How A Country Album Became A Champion Of Civil Rights

They didn’t call Ray Charles “The Genius” for nothing.

But it wasn’t like there was a calculated effort to do something to bring white people and people of color together. Charles was simply drawing upon his childhood, where he listened to, and learned to play, both Country and the Blues…and despite their sonic differences, never saw a conflict between the two.

In 1961, Ray Charles, recently signed to ABC-Paramount Records, was looking for creative control – something rarely enjoyed by any artist at that time. Despite his superstar status in R&B and growing popularity in Rock & Roll, he really wanted to record an album of Country songs.

The label’s reaction was quite predictable…they looked at him as if he had three heads.

But Charles’ reasoning was as simple as it was profound…he told the ABC folk that Country is the white man’s rhythm and blues.

Check…MATE. Creative control…granted.

History, changed.

 

The time frame – Spring 1962 – is significant, as Ray Charles’ Modern Sounds In Country And Western Music came before Dr. King’s “I Have A Dream” speech, before the Civil Rights Act of 1964…when Jim Crow was still LEGALLY President of the South.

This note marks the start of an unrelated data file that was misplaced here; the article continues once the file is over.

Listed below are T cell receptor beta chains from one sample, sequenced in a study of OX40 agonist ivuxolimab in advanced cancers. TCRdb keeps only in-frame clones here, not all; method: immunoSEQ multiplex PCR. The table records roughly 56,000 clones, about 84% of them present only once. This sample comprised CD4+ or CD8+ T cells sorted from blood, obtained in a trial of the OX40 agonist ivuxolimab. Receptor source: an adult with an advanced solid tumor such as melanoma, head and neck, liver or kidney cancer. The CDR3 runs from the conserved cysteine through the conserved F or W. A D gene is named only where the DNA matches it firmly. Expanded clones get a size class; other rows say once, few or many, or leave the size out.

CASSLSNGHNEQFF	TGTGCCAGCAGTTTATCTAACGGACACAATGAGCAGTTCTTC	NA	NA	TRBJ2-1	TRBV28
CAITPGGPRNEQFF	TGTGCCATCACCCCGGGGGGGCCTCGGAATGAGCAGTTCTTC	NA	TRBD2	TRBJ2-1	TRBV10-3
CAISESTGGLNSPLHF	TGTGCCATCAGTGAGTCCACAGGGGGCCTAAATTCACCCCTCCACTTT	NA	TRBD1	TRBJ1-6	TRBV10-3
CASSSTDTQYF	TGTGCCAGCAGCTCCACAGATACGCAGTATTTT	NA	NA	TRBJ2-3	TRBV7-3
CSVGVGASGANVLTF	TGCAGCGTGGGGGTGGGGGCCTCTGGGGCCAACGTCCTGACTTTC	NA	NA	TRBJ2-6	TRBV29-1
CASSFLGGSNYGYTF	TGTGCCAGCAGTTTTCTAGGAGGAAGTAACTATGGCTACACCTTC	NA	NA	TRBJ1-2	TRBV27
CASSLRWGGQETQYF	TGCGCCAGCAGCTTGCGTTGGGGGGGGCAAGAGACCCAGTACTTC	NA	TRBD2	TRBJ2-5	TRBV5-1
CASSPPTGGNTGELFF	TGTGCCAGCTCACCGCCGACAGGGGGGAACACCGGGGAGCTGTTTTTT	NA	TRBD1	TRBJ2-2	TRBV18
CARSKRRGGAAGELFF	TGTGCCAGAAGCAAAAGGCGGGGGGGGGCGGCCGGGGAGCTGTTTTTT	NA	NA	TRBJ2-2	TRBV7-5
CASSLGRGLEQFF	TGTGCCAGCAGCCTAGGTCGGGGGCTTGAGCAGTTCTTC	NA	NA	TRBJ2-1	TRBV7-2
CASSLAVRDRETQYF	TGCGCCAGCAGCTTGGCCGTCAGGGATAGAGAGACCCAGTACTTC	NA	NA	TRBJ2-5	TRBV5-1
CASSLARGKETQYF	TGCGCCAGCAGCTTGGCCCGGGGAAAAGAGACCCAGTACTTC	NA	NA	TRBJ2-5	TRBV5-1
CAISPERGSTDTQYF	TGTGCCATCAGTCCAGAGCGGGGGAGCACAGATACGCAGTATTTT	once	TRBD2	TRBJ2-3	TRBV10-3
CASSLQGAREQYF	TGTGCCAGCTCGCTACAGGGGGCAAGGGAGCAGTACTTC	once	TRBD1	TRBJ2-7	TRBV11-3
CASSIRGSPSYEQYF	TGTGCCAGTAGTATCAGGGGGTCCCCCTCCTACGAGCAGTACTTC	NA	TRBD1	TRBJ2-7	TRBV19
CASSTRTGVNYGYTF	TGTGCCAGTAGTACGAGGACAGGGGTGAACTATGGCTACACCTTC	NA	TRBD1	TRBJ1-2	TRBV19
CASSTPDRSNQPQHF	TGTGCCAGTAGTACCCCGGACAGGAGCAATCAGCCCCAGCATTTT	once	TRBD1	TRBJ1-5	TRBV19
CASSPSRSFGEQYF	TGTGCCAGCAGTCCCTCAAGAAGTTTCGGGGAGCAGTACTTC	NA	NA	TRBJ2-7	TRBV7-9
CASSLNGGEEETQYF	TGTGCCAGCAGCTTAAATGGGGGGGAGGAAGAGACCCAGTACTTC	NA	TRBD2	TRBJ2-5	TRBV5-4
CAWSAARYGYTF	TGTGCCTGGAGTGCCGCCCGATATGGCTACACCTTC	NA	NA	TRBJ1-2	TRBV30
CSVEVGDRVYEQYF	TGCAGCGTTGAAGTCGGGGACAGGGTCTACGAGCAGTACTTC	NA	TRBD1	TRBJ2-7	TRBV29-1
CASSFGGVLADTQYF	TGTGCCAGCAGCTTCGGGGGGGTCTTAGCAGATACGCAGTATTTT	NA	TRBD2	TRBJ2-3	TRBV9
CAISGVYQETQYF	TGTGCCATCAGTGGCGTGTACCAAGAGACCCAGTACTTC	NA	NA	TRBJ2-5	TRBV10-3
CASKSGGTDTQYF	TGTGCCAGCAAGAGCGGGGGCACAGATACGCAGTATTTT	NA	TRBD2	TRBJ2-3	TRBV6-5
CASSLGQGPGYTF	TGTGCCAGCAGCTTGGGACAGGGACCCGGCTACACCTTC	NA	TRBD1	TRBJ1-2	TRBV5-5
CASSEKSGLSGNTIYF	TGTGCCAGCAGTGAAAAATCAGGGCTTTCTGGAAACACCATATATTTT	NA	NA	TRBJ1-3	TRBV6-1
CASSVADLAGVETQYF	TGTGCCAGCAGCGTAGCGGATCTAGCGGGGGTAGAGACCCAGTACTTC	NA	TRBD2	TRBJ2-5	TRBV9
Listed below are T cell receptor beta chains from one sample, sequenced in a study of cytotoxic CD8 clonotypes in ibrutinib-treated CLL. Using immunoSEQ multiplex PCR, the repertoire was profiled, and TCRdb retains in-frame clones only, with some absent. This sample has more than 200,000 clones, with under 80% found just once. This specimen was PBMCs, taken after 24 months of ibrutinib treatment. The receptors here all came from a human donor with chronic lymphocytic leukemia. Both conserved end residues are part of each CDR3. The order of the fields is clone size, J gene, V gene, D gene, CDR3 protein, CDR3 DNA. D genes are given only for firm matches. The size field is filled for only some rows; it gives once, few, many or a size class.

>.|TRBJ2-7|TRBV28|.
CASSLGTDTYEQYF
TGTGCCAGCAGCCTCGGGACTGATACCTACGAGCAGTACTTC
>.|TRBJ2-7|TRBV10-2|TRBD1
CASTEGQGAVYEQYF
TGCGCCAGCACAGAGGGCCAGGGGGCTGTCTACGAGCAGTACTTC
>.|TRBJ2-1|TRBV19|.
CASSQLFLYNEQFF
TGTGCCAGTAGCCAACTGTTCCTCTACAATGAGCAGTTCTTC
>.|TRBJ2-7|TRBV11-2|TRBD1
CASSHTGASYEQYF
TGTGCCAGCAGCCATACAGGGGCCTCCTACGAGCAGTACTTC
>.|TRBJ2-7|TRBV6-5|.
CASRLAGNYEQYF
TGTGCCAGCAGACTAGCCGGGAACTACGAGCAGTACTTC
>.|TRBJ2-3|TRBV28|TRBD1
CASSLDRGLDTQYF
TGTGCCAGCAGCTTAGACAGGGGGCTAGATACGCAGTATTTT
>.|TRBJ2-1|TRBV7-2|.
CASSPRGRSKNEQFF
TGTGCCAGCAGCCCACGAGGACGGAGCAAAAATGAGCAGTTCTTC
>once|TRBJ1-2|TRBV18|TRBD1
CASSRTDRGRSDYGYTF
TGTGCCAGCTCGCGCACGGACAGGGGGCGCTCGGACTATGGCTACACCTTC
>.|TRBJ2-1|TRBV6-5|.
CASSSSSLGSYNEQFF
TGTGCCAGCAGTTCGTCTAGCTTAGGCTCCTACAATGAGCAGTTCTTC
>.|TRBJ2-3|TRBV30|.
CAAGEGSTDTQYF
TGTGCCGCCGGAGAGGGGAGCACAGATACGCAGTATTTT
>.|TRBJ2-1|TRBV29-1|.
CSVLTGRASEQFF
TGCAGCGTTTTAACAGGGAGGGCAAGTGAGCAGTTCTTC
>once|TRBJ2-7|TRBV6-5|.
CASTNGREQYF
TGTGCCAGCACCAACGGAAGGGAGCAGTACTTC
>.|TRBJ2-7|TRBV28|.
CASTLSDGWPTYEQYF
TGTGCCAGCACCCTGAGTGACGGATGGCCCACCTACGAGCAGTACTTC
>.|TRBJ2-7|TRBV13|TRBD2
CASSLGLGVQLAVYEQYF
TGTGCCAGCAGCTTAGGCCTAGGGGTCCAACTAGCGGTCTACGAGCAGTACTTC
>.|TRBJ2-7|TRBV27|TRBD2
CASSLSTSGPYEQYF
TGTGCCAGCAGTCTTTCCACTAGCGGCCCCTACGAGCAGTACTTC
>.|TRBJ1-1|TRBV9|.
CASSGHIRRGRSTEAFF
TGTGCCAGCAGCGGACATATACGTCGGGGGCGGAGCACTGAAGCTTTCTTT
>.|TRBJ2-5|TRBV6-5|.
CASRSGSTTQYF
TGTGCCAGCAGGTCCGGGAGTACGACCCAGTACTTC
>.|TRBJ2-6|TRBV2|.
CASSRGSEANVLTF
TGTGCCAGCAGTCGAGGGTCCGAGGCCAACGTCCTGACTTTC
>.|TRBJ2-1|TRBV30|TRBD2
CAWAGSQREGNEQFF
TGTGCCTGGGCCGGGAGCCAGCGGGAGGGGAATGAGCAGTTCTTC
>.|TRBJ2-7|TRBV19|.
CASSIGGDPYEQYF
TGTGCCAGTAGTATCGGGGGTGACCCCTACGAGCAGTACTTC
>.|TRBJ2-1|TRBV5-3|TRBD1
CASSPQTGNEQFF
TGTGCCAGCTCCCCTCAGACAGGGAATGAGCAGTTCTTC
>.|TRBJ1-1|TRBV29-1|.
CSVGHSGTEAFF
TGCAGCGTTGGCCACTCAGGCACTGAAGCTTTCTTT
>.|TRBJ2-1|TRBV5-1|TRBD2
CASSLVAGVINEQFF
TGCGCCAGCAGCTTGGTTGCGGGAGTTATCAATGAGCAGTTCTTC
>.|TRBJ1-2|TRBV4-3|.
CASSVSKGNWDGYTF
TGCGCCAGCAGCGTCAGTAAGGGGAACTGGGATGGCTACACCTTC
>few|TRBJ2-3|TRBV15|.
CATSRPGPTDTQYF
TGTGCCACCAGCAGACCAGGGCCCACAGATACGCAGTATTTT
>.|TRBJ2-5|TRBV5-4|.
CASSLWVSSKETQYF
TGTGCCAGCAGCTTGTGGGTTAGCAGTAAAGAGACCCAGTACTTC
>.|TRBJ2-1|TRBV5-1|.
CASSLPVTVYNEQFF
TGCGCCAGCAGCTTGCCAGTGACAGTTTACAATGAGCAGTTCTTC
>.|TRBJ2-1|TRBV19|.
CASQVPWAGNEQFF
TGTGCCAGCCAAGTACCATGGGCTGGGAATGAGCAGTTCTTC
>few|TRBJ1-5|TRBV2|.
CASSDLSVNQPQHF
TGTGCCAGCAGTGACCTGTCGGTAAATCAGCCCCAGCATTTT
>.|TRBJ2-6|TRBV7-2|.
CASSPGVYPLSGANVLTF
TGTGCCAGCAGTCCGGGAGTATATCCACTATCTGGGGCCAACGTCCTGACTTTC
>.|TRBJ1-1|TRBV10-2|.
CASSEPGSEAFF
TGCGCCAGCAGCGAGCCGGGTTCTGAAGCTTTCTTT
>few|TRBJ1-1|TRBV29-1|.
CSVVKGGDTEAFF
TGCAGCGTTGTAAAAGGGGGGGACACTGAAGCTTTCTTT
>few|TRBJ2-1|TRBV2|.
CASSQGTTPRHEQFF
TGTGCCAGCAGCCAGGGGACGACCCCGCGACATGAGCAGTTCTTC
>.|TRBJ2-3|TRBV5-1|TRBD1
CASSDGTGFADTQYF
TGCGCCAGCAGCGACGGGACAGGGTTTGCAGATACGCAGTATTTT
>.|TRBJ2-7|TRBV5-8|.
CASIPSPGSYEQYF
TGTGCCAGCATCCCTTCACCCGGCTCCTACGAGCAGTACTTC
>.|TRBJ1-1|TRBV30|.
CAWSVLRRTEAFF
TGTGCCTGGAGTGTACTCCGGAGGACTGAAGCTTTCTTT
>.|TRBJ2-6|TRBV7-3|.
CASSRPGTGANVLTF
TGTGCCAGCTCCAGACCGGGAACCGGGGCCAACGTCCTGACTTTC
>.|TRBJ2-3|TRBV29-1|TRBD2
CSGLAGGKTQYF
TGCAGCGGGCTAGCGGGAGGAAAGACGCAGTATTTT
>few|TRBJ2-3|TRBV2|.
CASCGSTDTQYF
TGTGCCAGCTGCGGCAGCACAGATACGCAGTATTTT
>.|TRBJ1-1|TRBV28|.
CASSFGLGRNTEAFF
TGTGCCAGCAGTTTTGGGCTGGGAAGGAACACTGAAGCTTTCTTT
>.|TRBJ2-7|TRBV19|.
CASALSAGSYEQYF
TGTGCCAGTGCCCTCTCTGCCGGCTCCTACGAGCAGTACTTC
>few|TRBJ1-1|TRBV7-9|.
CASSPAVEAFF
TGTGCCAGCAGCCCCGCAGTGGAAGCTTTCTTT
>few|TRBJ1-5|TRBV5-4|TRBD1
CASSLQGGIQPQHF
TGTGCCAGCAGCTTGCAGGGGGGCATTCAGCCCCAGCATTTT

But Jim Crow couldn’t stop “I Can’t Stop Loving You” from spending five weeks atop the Billboard Hot 100, or Modern Sounds In Country And Western Music from spending NINETEEN weeks as the top-selling album in the USA. I like how Billy Joel described this moment to Rolling Stone: “Here is a black man giving you the whitest possible music in the blackest possible way, while all hell is breaking loose with the civil rights movement.”

This album raised the profile of both Ray Charles and Country Music in mass culture; its musical integration of both Soul and Country into Pop Music has been said to transform racial boundaries in music, thereby contributing to the civil rights movement.

 

I have no way of knowing if Dr. King was aware of this music in those days, but I don’t think it’s a stretch to believe that it helped prepare the public to receive his message.

What I can tell you is that Ray Charles went on to have an illustrious career in Country Music, and remains an influence to this day.

Whenever you hear R&B influences in Country Music…

…Ray Charles it where it started.

It’s been said that music unites people. Few records have done more to bring cultures and people together than Modern Sounds In Country And Western Music.

More from Charlie Mitchell
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